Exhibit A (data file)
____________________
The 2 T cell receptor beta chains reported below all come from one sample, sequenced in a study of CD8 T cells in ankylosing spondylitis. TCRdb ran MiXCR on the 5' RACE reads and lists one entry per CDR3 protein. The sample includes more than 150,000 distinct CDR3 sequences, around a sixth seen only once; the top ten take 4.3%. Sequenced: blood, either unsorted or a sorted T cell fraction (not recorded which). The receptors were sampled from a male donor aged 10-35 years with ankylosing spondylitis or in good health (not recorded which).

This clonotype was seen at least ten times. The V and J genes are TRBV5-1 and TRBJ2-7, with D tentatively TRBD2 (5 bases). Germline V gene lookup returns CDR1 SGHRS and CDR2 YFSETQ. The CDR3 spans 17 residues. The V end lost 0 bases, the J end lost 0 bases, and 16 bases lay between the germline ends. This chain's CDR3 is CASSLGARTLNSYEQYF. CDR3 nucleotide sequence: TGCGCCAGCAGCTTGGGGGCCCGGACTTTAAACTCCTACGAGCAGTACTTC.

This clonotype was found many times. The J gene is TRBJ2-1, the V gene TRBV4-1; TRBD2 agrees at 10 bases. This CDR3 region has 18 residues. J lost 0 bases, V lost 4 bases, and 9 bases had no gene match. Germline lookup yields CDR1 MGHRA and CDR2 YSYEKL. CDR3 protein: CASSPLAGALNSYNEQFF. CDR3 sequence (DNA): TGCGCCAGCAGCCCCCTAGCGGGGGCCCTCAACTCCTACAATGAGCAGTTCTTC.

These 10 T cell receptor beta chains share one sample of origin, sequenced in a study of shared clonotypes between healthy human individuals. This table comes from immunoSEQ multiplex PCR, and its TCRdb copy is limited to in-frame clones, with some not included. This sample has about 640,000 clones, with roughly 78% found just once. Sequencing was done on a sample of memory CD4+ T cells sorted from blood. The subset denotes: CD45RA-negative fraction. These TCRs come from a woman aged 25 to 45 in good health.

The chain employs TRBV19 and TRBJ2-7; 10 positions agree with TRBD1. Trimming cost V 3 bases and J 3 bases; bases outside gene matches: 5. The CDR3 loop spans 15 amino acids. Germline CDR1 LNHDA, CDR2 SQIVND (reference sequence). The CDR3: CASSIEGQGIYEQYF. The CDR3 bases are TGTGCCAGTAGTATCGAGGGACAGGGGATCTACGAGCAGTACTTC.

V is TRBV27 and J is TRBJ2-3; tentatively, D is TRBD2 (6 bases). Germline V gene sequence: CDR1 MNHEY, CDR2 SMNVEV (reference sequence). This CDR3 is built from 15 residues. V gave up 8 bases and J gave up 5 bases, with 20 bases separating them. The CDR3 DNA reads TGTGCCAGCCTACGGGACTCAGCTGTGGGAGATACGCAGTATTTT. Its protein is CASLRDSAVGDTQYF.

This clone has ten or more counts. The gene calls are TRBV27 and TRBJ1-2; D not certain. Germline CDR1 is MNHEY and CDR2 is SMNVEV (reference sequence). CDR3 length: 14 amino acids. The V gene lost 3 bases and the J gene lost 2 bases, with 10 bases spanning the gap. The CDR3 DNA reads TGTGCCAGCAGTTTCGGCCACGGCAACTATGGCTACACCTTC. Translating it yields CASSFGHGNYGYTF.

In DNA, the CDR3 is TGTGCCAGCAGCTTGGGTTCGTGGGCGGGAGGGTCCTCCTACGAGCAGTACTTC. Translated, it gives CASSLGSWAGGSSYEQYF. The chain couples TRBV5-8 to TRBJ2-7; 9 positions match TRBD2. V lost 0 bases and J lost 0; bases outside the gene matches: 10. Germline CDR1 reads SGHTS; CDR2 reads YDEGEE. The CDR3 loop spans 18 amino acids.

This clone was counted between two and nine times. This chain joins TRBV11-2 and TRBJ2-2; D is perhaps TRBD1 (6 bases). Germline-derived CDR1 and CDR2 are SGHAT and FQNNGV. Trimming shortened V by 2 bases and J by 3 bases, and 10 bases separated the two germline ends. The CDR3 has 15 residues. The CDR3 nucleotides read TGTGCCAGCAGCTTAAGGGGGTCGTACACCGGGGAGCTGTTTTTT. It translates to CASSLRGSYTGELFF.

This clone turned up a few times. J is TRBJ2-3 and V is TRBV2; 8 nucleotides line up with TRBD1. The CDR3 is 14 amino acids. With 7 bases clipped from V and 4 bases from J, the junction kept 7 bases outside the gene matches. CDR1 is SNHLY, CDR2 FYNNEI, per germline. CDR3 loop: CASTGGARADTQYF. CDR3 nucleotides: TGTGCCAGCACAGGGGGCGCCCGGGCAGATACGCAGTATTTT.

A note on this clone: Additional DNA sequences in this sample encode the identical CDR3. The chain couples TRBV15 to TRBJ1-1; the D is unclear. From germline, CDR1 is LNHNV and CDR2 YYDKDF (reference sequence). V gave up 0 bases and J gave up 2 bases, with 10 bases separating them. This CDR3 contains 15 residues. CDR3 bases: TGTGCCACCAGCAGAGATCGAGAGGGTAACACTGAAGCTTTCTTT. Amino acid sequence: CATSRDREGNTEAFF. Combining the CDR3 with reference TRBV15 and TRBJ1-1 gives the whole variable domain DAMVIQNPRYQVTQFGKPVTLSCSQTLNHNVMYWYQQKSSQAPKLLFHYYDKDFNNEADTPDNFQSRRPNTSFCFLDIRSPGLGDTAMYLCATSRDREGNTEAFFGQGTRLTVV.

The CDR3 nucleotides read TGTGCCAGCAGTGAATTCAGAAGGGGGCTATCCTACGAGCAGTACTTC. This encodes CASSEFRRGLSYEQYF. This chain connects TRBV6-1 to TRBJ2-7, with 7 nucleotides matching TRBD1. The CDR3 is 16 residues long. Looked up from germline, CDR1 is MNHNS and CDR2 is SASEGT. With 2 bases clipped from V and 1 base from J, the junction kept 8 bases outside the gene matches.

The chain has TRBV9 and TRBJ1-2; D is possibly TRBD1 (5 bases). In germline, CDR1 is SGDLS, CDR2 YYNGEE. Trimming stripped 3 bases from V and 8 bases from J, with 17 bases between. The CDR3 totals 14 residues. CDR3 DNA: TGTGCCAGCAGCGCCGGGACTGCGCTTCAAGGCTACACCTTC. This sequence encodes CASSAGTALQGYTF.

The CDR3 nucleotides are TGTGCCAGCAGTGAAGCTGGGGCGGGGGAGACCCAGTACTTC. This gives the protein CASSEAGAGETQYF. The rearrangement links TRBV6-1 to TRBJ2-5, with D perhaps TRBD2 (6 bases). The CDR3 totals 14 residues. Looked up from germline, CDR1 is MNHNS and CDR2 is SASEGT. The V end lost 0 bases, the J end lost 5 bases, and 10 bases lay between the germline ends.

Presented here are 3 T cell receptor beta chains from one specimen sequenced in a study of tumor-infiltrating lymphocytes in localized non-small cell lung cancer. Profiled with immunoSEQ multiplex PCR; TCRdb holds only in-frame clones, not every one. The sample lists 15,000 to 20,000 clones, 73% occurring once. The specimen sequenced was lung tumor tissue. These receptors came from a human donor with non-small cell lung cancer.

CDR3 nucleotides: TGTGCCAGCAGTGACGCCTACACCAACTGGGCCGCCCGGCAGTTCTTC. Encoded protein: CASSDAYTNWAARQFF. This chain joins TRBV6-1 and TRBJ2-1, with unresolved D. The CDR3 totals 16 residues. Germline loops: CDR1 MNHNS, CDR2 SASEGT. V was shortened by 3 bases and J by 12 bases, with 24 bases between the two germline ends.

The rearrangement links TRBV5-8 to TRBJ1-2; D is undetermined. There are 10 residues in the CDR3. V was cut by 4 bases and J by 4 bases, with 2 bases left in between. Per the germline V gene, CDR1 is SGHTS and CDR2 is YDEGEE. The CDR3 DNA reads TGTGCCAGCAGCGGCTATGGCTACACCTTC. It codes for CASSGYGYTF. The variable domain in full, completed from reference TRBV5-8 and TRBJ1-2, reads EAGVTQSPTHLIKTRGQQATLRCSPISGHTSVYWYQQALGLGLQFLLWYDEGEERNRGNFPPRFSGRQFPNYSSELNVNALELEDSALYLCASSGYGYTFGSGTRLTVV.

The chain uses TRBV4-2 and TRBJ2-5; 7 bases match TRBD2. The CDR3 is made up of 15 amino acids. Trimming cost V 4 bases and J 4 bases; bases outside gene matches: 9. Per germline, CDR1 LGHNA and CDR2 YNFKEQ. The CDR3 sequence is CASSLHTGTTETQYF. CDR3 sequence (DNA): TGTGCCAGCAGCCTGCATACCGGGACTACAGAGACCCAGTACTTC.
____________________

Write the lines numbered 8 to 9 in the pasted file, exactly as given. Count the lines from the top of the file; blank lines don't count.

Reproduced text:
In DNA, the CDR3 is TGTGCCAGCAGCTTGGGTTCGTGGGCGGGAGGGTCCTCCTACGAGCAGTACTTC. Translated, it gives CASSLGSWAGGSSYEQYF. The chain couples TRBV5-8 to TRBJ2-7; 9 positions match TRBD2. V lost 0 bases and J lost 0; bases outside the gene matches: 10. Germline CDR1 reads SGHTS; CDR2 reads YDEGEE. The CDR3 loop spans 18 amino acids.

This clone was counted between two and nine times. This chain joins TRBV11-2 and TRBJ2-2; D is perhaps TRBD1 (6 bases). Germline-derived CDR1 and CDR2 are SGHAT and FQNNGV. Trimming shortened V by 2 bases and J by 3 bases, and 10 bases separated the two germline ends. The CDR3 has 15 residues. The CDR3 nucleotides read TGTGCCAGCAGCTTAAGGGGGTCGTACACCGGGGAGCTGTTTTTT. It translates to CASSLRGSYTGELFF.